Dr William H. Brackney
With sadness we announce the loss of long-time friend of Regent’s Park College, Dr William H. Brackney.
Dr Brackney’s association with Regent’s began in 1982 when he visited with his wife, Kitty, receiving a warm welcome from Professor Paul Fiddes, who introduced them to the treasures in the College’s Angus Library and Archive. Several visits and a sabbatical stay followed, and Dr Brackney later became a Research Associate of the Centre for Baptist Studies. He wrote in Regent’s Now magazine that he profited hugely from the research support and editorial labours of Dr Larry Kreitzer and Professor Paul Fiddes in his quest to understand better the General Baptist movement of the 17th century, and in collaboration with Professor Fiddes in the Baptist World Alliance context.
In recognition of the support and friendship received from academics at Regent’s, in 2019 the Brackneys made a generous donation to the College to establish and endow the William H. and Kathryn E. Brackney Angus Travel Bursary. The facilities of the Angus Library and Archive are of huge benefit to scholars of Baptist and Nonconformist history and also to those pursuing wider academic interests, particularly but not exclusively in the areas of theology and history. This new travel bursary aims to enable younger scholars from North America to access the resources and facilities in the Angus in person, opening up huge potential for their research and facilitating connections between scholars with shared academic interests in Oxford and abroad. It is thanks to Dr Brackney’s vision and kindness that the Bursary is thriving and is now in its third year.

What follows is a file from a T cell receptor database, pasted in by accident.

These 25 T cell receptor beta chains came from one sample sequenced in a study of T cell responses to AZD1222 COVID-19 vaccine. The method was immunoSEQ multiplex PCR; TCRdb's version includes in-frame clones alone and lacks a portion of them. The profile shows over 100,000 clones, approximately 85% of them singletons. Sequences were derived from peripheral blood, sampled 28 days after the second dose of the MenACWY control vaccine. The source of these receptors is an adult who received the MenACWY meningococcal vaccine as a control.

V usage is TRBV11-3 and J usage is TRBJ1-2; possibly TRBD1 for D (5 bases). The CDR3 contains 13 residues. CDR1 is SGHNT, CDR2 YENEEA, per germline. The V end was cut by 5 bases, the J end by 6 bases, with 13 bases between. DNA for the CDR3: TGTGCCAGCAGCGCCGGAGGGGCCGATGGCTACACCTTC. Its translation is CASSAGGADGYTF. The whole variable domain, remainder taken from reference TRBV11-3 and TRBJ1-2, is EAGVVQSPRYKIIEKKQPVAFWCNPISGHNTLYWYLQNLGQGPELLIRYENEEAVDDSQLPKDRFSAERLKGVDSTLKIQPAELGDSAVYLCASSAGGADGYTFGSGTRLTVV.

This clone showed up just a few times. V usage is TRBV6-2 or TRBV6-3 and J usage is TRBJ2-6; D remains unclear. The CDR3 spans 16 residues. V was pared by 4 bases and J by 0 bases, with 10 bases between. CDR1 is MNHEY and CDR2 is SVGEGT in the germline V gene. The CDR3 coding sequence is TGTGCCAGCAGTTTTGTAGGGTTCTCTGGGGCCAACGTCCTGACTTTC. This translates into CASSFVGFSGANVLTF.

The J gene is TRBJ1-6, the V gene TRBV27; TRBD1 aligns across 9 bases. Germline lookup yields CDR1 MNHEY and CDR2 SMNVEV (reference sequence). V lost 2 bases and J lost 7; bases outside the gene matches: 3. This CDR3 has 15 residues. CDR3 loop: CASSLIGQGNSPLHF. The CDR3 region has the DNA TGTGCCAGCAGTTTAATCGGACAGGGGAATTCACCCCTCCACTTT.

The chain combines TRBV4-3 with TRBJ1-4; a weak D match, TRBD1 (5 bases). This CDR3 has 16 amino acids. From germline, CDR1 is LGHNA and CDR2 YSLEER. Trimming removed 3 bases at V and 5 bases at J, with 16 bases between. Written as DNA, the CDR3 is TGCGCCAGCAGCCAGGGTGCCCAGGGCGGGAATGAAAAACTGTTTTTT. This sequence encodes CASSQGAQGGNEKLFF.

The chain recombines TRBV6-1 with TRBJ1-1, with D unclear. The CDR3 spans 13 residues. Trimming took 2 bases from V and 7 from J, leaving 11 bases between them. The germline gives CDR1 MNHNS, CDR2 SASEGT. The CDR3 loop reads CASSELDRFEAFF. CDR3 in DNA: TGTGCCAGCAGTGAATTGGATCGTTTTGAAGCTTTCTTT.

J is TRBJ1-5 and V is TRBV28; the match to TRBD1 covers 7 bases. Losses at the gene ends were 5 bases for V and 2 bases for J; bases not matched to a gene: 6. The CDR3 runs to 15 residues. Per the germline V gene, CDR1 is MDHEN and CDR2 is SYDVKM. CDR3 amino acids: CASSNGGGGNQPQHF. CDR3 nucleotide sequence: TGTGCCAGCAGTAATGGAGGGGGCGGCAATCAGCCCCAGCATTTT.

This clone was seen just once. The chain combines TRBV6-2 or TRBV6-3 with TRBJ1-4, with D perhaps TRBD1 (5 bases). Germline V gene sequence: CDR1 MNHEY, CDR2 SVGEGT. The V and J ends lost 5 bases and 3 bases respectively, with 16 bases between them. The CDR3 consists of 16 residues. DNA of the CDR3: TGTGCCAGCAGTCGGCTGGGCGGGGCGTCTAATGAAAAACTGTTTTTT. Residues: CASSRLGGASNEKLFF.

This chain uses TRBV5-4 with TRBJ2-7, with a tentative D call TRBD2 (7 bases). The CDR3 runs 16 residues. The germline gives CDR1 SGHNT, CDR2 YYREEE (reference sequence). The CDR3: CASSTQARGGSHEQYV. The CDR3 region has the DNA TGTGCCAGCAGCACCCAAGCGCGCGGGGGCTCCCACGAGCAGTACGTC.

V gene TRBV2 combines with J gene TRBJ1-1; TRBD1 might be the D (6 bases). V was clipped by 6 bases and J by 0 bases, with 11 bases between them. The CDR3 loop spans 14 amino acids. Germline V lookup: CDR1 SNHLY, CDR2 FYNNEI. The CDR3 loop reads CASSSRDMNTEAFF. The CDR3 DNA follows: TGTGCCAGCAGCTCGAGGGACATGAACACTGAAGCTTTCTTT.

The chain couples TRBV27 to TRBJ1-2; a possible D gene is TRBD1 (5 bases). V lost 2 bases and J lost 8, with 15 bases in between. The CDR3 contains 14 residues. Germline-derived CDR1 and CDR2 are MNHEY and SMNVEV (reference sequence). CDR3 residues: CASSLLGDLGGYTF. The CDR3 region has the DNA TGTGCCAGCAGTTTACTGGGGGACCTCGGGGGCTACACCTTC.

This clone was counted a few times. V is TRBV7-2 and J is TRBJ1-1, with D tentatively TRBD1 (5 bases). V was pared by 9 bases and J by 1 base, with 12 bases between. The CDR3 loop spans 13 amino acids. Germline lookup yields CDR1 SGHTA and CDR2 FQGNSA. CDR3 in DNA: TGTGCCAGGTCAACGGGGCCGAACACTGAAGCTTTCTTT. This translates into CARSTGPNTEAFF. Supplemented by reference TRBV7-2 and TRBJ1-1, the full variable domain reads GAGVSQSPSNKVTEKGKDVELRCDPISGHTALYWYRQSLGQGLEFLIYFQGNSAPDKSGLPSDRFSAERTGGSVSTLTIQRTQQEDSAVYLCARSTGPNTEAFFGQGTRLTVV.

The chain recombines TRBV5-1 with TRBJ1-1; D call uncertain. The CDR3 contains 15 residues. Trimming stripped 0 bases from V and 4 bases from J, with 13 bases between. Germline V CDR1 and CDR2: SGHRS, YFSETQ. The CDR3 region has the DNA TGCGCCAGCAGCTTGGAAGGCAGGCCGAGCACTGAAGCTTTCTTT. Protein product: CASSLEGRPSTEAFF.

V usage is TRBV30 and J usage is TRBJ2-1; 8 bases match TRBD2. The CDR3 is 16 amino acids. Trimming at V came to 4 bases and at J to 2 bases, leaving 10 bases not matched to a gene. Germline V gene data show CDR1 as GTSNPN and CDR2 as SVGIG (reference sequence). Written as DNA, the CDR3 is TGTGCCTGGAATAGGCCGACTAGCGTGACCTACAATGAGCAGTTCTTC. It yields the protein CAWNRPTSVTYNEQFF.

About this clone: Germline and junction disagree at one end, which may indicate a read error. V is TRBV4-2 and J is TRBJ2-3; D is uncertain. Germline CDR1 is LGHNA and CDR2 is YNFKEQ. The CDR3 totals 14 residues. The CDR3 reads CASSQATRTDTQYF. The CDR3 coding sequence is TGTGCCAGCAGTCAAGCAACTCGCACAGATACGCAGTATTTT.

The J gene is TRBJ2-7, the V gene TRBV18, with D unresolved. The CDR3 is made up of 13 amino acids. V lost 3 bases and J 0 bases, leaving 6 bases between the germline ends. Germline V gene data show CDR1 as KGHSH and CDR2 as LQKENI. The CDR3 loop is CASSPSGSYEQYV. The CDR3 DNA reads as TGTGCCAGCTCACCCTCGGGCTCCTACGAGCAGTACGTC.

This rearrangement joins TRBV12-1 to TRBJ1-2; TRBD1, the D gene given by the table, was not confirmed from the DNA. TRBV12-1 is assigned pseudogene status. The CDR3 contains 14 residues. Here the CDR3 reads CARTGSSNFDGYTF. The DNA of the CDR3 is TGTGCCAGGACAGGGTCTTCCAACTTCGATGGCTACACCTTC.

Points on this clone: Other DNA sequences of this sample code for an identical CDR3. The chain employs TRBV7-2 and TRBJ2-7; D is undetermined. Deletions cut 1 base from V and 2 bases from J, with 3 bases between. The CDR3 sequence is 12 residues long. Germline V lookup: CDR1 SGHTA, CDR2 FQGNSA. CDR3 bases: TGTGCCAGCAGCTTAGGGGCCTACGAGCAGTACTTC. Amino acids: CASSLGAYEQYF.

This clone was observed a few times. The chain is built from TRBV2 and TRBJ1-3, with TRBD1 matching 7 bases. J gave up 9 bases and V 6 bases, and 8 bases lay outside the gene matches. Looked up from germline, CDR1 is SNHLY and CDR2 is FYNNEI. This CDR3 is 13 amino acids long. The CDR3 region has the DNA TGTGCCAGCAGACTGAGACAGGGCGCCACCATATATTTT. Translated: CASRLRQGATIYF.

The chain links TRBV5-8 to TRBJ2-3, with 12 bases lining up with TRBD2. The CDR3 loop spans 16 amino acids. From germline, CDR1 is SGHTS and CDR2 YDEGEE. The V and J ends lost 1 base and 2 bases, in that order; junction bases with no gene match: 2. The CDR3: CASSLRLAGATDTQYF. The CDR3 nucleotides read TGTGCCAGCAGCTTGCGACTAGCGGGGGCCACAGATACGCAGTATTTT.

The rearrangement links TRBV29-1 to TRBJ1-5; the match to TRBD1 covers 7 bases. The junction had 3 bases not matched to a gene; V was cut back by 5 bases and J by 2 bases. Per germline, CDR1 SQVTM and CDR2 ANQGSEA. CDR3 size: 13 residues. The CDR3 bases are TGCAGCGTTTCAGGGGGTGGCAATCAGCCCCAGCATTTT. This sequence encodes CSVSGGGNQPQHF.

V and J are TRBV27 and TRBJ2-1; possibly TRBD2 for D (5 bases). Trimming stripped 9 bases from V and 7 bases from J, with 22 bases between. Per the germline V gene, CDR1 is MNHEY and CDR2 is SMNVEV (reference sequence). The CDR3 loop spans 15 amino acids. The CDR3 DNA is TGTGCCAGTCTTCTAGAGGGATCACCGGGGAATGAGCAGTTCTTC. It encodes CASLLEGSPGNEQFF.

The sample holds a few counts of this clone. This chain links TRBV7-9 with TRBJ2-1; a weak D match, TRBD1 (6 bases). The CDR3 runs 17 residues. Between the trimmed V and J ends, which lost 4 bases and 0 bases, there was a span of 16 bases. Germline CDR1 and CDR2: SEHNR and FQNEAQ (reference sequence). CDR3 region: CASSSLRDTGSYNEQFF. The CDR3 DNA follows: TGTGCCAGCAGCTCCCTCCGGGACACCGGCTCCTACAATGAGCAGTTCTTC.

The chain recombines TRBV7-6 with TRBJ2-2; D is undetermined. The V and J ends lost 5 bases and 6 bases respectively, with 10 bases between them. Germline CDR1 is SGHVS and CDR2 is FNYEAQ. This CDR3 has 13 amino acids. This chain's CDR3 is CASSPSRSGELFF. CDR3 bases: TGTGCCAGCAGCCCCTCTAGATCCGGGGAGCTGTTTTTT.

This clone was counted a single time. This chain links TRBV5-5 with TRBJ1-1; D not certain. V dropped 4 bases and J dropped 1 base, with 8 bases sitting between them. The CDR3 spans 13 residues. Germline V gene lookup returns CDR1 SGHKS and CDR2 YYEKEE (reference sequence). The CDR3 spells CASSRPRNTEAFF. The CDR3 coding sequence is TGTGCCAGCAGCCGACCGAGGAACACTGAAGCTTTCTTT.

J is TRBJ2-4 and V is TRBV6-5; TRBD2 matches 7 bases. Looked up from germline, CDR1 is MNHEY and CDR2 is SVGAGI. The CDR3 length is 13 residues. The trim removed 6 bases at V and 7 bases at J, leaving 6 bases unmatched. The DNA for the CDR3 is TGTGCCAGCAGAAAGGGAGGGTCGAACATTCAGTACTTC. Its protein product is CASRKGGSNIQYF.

Dr Brackney had a distinguished academic career, latterly as Millard R Cherry Professor Emeritus at Acadia University. He published widely in the area of post-Reformation Protestant thought, focusing especially on Baptists. He also contributed to the field of human rights and global ethics, producing the five-volume Human Rights and the World’s Major Religions. His academic contributions as Research Associate of the Centre for Baptist Studies have been numerous and his friends here at Regent’s will miss his input immensely.